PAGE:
The Trash Blog

Thorstein Veblen and Trash

I’m partial to voices crying out in the wilderness, those people who raise their eyebrows at the emperor’s new clothes. Among such sandwich-board-prophets, I have come to admire Thorstein Veblen.

“As fast as a person makes new acquisitions, and becomes accustomed to the resulting new standard of wealth, the new standard forthwith ceases to afford appreciably greater satisfaction than the earlier standard did.” –Thorstein Veblen, The Theory of the Leisure Class.

Veblen was economist-philosopher who’s thought became quite fashionable in the early 1900s, although the admiration did not carry over to Veblen himself. In person, Veblen had a reputation as being a little untidy, very odd, soft-spoken, and a womanizer. In thought, he was wide-eyed and bold, demolishing the tidy, reasonable stories people like to tell about humanity.

"Ownership began and grew into a human institution on grounds unrelated to the subsistence minimum." --Thorstein Veblen, The Theory of the Leisure Class.

“Ownership began and grew into a human institution on grounds unrelated to the subsistence minimum.” –Thorstein Veblen, The Theory of the Leisure Class.

One of Veblen’s great contributions was to bring insights from the developing fields of psychology and anthropology to economics. He noted that humans are rarely as perfect self-benefit-seeking actors as capitalism wants them to be. Veblen believed that a large force in economics is the human urge to emulate. He also credited idle curiosity with most substantial scientific developments.

Veblen’s thought sheds light on many issues, and I would encourage your investigation of his Theory of the Leisure Class, Absentee Ownership, and The Instinct of Workmanship, but most pertinent to the Trash Blog is what he says about why people create waste.

“The end sought by accumulation is to rank high in comparison with the rest of the community in point of pecuniary strength. So long as the comparison is distinctly unfavourable to himself, the normal, average individual will live in chronic dissatisfaction with his present lot; and when he has reached what may be called the normal pecuniary standard of the community, or of his class in the community, this chronic dissatisfaction will give place to a restless straining to place a wider and ever-widening pecuniary interval between himself and this average standard.” –Thorstein Veblen, The Theory of the Leisure Class.

For Veblen, waste has become an integral aspect of society. A term he minted, that you will still hear today, is ‘conspicuous consumption.’ Veblen used this term to refer to human consumption intended to serve social status, not basic needs or general pleasure. Veblen thought a large portion of economic activity occurred as conspicuous consumption.  He also posited that consumption of this kind was perceived as better the more wasteful it was.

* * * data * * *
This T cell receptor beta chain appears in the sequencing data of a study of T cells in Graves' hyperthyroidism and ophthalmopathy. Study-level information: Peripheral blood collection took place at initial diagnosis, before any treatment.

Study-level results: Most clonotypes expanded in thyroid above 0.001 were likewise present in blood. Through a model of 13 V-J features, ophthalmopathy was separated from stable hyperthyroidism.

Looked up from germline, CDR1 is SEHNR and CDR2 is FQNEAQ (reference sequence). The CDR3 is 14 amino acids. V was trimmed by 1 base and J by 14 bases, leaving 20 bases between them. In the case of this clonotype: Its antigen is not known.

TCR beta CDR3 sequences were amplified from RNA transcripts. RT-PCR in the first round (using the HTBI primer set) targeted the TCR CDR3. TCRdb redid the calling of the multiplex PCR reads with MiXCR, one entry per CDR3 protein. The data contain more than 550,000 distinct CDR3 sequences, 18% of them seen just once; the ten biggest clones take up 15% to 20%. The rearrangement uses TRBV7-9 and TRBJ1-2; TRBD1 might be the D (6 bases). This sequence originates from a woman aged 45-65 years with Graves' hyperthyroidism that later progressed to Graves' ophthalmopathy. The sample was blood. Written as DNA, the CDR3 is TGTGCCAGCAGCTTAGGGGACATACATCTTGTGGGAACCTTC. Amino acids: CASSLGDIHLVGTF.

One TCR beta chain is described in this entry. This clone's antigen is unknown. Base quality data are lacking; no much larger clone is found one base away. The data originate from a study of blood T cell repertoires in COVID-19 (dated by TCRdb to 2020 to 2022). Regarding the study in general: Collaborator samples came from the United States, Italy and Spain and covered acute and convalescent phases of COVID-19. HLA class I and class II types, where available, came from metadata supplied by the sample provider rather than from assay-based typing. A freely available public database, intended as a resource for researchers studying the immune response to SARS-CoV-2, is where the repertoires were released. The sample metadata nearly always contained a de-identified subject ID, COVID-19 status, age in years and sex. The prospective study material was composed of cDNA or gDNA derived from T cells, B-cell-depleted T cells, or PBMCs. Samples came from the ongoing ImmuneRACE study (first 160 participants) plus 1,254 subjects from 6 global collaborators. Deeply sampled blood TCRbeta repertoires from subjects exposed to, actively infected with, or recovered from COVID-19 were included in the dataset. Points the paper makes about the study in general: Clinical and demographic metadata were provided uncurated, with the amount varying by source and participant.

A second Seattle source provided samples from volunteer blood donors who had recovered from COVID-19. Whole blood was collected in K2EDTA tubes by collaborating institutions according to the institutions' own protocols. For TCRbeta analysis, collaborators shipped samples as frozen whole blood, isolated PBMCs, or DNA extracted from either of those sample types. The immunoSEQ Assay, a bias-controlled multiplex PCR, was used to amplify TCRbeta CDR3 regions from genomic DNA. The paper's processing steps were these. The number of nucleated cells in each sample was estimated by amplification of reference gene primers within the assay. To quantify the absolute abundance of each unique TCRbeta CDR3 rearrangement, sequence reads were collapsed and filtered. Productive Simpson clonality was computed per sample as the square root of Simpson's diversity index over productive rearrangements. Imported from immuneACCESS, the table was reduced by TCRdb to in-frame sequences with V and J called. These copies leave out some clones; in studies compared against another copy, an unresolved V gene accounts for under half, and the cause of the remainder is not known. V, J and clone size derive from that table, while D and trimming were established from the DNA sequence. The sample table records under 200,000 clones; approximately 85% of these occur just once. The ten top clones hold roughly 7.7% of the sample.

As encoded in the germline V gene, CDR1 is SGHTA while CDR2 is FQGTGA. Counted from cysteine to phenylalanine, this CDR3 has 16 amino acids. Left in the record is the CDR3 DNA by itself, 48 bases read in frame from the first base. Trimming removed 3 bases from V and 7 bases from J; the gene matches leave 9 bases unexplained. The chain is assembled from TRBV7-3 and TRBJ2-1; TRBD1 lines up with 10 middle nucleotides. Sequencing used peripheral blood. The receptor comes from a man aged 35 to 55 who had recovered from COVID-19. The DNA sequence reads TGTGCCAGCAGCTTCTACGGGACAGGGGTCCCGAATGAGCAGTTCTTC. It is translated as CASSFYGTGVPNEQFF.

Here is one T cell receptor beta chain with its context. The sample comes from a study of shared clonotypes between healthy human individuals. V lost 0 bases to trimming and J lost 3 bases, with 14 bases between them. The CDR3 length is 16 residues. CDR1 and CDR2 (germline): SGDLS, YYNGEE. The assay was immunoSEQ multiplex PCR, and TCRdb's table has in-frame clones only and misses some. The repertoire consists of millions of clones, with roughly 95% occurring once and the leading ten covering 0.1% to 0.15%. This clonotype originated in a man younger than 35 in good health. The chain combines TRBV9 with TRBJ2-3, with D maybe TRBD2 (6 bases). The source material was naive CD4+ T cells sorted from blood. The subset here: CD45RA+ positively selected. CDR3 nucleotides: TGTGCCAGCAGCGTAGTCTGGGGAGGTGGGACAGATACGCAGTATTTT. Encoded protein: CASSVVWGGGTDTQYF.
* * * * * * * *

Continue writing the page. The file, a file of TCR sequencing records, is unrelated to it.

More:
The result is that humans develop elaborate and wasteful institutions (in Veblen’s terminology, not necessarily actual buildings or organizations, but something closer to social mores) that demand our membership.

"Property is still of the nature of trophy, but, with the cultural advance, it becomes more and more a trophy of successes scored in the game of ownership." --Thorstein Veblen, The Theory of the Leisure Class.

“Property is still of the nature of trophy, but, with the cultural advance, it becomes more and more a trophy of successes scored in the game of ownership.” –Thorstein Veblen, The Theory of the Leisure Class.

The interesting point here, I think, is that waste isn’t always caused by inefficiency, but rather that humanity in its silliness, manages to create very strong patterns that encourage waste. Veblen is essential for people who think about waste reduction because so often the waste reduction conversation only discusses the inefficient waste, not conspicuous consumption waste.

Note about the artwork: Most of the art in this post is done by the wonderful Tamara de Lempicka.

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This entry was written by Philip and published on March 21, 2014 at 1:20 pm. It’s filed under Economics, History, Theory and tagged , , , , . Bookmark the permalink. Follow any comments here with the RSS feed for this post.

3 thoughts on “Thorstein Veblen and Trash

  1. Uncle Chris on said:

    Good post. . . .. However, I wasn’t thinking about waste when I read it. For some reason, I was thinking of a recent Salon article that suggested Americans should each be guaranteed a minimum income by the government, whether they worked or not.

    http://www.salon.com/2014/03/19/5_reasons_to_consider_a_no_strings_attached_basic_income_for_all_americans_partner/

  2. Pingback: Cigarette Waste Recycling | The Trash Blog

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